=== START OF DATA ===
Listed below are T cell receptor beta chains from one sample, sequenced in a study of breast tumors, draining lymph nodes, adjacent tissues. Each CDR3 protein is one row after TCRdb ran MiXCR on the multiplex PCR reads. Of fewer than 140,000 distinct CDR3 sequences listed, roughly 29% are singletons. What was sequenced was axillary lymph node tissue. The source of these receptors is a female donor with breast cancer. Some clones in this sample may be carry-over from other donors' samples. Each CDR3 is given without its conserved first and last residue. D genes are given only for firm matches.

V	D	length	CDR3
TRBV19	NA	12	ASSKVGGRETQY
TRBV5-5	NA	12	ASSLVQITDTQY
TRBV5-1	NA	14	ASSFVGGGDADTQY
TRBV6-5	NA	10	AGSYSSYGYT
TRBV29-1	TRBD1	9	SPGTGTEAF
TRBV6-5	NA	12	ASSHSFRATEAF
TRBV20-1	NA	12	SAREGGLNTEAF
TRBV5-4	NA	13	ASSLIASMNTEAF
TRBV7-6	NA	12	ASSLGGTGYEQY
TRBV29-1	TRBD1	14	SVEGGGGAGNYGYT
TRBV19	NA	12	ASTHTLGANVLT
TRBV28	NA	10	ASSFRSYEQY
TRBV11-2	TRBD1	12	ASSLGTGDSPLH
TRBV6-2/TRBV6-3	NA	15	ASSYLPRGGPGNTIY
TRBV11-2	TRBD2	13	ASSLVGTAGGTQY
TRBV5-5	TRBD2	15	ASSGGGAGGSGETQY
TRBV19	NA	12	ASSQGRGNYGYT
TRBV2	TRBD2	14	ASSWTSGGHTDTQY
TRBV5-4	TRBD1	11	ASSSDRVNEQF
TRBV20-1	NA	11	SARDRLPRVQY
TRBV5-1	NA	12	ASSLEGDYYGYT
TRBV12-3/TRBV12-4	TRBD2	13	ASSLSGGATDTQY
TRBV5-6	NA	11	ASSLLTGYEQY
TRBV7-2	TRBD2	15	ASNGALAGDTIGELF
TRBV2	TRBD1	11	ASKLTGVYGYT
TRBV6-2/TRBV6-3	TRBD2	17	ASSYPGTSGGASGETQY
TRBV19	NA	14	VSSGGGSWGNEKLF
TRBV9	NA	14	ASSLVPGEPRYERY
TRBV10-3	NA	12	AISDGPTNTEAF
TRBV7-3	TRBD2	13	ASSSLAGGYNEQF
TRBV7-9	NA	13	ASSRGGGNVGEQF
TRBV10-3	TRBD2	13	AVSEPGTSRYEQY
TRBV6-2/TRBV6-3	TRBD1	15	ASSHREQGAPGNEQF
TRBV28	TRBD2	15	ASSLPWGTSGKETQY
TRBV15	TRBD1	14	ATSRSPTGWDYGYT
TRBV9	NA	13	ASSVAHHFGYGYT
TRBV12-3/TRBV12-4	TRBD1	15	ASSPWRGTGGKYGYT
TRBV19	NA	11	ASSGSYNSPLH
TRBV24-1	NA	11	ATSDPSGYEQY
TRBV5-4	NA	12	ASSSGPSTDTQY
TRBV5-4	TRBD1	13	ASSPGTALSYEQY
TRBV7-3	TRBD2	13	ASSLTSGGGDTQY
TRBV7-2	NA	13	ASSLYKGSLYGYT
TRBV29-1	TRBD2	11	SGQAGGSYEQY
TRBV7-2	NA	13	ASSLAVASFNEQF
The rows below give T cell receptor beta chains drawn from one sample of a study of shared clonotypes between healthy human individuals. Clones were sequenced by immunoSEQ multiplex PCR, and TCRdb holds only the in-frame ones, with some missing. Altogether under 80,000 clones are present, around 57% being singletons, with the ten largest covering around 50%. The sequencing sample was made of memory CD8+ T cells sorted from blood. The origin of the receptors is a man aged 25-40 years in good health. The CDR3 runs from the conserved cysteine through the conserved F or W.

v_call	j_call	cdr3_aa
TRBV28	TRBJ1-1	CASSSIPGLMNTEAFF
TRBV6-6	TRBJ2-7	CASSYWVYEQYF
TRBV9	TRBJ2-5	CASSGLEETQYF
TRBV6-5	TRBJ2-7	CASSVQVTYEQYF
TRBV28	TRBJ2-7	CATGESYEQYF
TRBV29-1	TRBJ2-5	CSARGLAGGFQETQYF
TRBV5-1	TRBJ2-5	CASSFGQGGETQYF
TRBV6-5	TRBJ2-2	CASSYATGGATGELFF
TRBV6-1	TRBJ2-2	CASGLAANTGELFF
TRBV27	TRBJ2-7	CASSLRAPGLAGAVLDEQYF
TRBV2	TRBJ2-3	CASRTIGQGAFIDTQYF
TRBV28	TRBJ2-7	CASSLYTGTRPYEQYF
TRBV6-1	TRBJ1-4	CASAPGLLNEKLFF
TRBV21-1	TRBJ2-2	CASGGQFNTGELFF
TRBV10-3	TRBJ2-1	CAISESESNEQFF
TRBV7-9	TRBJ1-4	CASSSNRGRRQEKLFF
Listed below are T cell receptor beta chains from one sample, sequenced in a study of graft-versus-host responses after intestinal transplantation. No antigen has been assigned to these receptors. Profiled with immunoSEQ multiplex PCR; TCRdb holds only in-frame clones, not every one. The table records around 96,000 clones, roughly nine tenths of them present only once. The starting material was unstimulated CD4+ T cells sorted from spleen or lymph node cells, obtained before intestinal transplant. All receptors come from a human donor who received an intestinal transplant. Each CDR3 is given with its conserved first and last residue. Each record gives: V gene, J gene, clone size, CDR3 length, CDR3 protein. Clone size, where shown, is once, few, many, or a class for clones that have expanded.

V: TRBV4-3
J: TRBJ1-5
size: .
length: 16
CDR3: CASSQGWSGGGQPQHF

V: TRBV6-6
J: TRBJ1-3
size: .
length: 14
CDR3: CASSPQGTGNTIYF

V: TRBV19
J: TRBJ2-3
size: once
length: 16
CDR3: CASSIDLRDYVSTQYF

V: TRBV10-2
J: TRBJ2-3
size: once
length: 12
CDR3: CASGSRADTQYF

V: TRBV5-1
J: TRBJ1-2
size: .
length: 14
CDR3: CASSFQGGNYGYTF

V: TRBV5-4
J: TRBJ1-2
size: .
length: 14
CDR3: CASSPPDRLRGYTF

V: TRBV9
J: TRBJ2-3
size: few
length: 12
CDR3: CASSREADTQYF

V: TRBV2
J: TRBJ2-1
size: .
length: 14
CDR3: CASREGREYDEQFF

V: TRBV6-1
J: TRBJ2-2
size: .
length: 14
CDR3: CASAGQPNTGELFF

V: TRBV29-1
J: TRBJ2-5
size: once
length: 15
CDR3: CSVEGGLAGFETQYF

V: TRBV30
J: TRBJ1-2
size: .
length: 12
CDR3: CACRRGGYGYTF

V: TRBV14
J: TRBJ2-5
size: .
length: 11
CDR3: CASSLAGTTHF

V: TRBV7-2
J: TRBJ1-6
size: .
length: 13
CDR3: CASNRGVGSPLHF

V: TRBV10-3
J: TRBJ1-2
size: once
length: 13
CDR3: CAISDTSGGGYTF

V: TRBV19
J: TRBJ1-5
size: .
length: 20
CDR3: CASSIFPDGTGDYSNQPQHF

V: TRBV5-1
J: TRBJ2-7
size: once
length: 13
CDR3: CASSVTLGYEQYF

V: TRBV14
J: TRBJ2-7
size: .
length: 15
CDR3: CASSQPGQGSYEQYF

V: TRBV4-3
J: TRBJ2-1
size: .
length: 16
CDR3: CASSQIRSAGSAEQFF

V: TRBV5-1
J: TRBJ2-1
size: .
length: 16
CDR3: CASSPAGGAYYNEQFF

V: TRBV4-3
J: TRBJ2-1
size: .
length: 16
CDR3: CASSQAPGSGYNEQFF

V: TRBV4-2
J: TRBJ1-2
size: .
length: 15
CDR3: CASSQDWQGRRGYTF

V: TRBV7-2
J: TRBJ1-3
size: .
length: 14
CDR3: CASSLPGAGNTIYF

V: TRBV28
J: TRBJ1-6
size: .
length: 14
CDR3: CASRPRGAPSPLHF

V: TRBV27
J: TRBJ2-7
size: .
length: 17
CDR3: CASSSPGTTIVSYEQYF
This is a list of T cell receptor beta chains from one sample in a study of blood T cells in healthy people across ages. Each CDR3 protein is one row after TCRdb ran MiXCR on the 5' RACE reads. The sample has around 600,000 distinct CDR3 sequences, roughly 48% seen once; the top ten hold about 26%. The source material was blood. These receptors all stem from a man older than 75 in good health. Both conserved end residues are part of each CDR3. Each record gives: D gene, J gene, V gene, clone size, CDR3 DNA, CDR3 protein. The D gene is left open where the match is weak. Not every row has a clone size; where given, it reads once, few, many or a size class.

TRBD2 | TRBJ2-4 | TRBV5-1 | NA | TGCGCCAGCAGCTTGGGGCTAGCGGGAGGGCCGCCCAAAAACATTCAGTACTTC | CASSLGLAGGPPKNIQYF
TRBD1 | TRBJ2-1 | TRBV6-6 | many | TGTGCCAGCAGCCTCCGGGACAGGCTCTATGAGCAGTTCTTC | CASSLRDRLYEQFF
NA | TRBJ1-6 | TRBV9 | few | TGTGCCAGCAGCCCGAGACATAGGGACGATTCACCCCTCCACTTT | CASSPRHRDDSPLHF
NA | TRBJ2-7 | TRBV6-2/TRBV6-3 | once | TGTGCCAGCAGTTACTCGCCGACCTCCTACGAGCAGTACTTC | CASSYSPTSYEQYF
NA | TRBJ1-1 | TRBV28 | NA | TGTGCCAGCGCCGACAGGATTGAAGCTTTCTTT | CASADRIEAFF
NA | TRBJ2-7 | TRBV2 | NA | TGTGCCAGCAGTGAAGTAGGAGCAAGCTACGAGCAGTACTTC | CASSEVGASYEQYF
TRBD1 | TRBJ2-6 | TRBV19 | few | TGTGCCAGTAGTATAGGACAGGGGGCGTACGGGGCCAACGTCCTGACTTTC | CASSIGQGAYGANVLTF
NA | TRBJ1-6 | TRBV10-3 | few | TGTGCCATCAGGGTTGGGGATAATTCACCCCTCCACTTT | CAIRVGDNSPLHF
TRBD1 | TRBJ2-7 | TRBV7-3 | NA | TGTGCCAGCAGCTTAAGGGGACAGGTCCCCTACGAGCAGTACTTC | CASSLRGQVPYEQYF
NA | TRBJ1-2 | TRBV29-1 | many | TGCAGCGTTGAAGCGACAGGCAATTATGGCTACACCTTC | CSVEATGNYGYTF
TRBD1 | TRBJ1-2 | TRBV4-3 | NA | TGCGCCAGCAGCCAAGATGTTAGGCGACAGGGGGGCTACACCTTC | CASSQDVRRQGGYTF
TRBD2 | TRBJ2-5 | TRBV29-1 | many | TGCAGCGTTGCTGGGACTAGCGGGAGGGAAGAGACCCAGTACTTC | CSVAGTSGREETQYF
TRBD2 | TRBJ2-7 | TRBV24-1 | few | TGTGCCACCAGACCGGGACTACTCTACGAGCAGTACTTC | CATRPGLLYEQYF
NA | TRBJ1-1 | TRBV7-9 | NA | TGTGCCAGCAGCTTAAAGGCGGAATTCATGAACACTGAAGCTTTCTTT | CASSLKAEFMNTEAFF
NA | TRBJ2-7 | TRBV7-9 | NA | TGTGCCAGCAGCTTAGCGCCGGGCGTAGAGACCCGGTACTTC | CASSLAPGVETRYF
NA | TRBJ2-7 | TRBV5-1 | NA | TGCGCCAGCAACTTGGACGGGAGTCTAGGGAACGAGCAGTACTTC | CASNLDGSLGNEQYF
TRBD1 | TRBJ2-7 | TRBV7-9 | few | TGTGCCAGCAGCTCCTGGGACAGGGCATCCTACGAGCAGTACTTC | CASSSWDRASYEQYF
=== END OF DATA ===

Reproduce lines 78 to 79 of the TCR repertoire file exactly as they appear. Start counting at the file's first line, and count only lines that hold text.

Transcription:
J: TRBJ2-3
size: once